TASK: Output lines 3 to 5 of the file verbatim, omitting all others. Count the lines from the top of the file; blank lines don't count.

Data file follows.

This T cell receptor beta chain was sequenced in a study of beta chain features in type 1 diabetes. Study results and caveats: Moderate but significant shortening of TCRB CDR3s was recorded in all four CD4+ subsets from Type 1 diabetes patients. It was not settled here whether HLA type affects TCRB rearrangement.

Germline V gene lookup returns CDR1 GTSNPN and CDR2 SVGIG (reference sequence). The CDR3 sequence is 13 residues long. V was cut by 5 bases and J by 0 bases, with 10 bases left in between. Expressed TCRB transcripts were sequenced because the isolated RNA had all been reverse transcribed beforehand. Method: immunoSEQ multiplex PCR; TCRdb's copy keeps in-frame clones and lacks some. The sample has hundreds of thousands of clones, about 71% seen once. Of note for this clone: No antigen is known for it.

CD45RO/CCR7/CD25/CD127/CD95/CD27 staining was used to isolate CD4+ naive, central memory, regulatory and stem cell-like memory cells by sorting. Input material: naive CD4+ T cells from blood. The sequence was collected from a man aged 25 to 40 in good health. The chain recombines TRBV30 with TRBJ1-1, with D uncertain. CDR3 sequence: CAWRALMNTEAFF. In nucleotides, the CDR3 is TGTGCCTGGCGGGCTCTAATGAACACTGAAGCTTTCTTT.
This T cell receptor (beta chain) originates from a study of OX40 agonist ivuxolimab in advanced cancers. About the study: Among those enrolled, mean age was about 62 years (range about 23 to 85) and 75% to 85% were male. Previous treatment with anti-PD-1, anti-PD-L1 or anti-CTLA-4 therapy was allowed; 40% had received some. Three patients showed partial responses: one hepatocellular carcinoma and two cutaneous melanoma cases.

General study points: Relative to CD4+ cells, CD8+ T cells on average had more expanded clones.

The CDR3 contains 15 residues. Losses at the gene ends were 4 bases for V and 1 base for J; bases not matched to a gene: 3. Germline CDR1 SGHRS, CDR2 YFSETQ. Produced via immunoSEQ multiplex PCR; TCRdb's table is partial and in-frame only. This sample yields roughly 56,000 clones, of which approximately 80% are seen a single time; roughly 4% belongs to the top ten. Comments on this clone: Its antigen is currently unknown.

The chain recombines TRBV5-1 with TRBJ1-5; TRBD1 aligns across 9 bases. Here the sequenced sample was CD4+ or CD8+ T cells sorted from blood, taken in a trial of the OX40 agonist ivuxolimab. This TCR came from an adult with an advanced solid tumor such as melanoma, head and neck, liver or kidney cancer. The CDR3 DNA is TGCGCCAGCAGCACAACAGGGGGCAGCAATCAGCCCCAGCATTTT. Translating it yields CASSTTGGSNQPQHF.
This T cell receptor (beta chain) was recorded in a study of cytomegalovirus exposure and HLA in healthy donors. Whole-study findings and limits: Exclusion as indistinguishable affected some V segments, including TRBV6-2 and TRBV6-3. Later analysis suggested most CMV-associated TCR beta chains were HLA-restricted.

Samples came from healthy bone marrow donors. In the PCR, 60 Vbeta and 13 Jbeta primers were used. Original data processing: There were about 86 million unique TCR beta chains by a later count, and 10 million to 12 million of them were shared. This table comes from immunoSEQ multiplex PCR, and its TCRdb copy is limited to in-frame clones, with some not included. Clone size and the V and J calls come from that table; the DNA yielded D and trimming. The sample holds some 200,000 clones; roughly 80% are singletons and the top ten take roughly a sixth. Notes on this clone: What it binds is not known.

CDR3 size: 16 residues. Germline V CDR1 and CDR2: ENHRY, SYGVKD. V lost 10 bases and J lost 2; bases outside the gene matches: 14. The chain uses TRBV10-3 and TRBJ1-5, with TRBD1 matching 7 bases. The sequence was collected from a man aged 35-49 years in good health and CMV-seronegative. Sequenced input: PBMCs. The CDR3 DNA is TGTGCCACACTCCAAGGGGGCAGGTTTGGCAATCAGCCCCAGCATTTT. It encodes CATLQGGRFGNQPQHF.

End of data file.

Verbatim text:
CD45RO/CCR7/CD25/CD127/CD95/CD27 staining was used to isolate CD4+ naive, central memory, regulatory and stem cell-like memory cells by sorting. Input material: naive CD4+ T cells from blood. The sequence was collected from a man aged 25 to 40 in good health. The chain recombines TRBV30 with TRBJ1-1, with D uncertain. CDR3 sequence: CAWRALMNTEAFF. In nucleotides, the CDR3 is TGTGCCTGGCGGGCTCTAATGAACACTGAAGCTTTCTTT.
This T cell receptor (beta chain) originates from a study of OX40 agonist ivuxolimab in advanced cancers. About the study: Among those enrolled, mean age was about 62 years (range about 23 to 85) and 75% to 85% were male. Previous treatment with anti-PD-1, anti-PD-L1 or anti-CTLA-4 therapy was allowed; 40% had received some. Three patients showed partial responses: one hepatocellular carcinoma and two cutaneous melanoma cases.

General study points: Relative to CD4+ cells, CD8+ T cells on average had more expanded clones.